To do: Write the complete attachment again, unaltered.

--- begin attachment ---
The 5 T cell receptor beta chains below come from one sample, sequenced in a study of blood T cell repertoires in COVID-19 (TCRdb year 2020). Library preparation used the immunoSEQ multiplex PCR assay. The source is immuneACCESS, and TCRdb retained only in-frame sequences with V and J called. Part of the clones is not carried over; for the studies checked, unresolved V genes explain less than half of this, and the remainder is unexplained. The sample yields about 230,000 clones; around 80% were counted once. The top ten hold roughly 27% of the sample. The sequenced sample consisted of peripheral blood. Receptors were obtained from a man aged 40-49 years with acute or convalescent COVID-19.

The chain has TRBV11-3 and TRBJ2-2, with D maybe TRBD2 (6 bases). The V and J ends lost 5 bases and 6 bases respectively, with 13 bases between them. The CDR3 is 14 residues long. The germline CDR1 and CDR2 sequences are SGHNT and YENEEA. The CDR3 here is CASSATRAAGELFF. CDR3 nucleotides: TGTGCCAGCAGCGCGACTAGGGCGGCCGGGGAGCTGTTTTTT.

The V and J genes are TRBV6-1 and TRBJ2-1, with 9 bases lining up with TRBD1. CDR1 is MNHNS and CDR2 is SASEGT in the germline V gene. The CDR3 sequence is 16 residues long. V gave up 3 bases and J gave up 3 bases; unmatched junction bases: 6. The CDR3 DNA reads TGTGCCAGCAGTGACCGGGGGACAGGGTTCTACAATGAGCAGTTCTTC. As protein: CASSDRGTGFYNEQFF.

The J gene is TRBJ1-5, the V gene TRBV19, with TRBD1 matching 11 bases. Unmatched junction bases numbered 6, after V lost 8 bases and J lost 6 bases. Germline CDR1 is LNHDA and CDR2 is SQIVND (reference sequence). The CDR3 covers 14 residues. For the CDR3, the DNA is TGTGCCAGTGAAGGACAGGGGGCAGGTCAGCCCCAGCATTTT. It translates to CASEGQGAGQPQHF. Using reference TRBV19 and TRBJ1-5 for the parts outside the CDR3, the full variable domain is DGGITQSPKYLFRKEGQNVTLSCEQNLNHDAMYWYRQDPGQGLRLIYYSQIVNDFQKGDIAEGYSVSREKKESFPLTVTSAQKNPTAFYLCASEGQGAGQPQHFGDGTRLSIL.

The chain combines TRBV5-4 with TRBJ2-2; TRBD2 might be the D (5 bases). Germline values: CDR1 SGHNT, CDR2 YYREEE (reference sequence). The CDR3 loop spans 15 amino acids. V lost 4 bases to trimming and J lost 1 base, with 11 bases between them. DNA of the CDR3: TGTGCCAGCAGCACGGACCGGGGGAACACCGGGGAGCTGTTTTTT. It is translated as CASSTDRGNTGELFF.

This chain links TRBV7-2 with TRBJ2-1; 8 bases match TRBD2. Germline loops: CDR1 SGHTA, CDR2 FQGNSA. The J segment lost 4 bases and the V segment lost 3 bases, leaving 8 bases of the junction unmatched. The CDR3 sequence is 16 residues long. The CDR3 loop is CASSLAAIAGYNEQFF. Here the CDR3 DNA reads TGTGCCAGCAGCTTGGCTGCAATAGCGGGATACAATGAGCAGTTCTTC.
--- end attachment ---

The 5 T cell receptor beta chains below come from one sample, sequenced in a study of blood T cell repertoires in COVID-19 (TCRdb year 2020). Library preparation used the immunoSEQ multiplex PCR assay. The source is immuneACCESS, and TCRdb retained only in-frame sequences with V and J called. Part of the clones is not carried over; for the studies checked, unresolved V genes explain less than half of this, and the remainder is unexplained. The sample yields about 230,000 clones; around 80% were counted once. The top ten hold roughly 27% of the sample. The sequenced sample consisted of peripheral blood. Receptors were obtained from a man aged 40-49 years with acute or convalescent COVID-19.

The chain has TRBV11-3 and TRBJ2-2, with D maybe TRBD2 (6 bases). The V and J ends lost 5 bases and 6 bases respectively, with 13 bases between them. The CDR3 is 14 residues long. The germline CDR1 and CDR2 sequences are SGHNT and YENEEA. The CDR3 here is CASSATRAAGELFF. CDR3 nucleotides: TGTGCCAGCAGCGCGACTAGGGCGGCCGGGGAGCTGTTTTTT.

The V and J genes are TRBV6-1 and TRBJ2-1, with 9 bases lining up with TRBD1. CDR1 is MNHNS and CDR2 is SASEGT in the germline V gene. The CDR3 sequence is 16 residues long. V gave up 3 bases and J gave up 3 bases; unmatched junction bases: 6. The CDR3 DNA reads TGTGCCAGCAGTGACCGGGGGACAGGGTTCTACAATGAGCAGTTCTTC. As protein: CASSDRGTGFYNEQFF.

The J gene is TRBJ1-5, the V gene TRBV19, with TRBD1 matching 11 bases. Unmatched junction bases numbered 6, after V lost 8 bases and J lost 6 bases. Germline CDR1 is LNHDA and CDR2 is SQIVND (reference sequence). The CDR3 covers 14 residues. For the CDR3, the DNA is TGTGCCAGTGAAGGACAGGGGGCAGGTCAGCCCCAGCATTTT. It translates to CASEGQGAGQPQHF. Using reference TRBV19 and TRBJ1-5 for the parts outside the CDR3, the full variable domain is DGGITQSPKYLFRKEGQNVTLSCEQNLNHDAMYWYRQDPGQGLRLIYYSQIVNDFQKGDIAEGYSVSREKKESFPLTVTSAQKNPTAFYLCASEGQGAGQPQHFGDGTRLSIL.

The chain combines TRBV5-4 with TRBJ2-2; TRBD2 might be the D (5 bases). Germline values: CDR1 SGHNT, CDR2 YYREEE (reference sequence). The CDR3 loop spans 15 amino acids. V lost 4 bases to trimming and J lost 1 base, with 11 bases between them. DNA of the CDR3: TGTGCCAGCAGCACGGACCGGGGGAACACCGGGGAGCTGTTTTTT. It is translated as CASSTDRGNTGELFF.

This chain links TRBV7-2 with TRBJ2-1; 8 bases match TRBD2. Germline loops: CDR1 SGHTA, CDR2 FQGNSA. The J segment lost 4 bases and the V segment lost 3 bases, leaving 8 bases of the junction unmatched. The CDR3 sequence is 16 residues long. The CDR3 loop is CASSLAAIAGYNEQFF. Here the CDR3 DNA reads TGTGCCAGCAGCTTGGCTGCAATAGCGGGATACAATGAGCAGTTCTTC.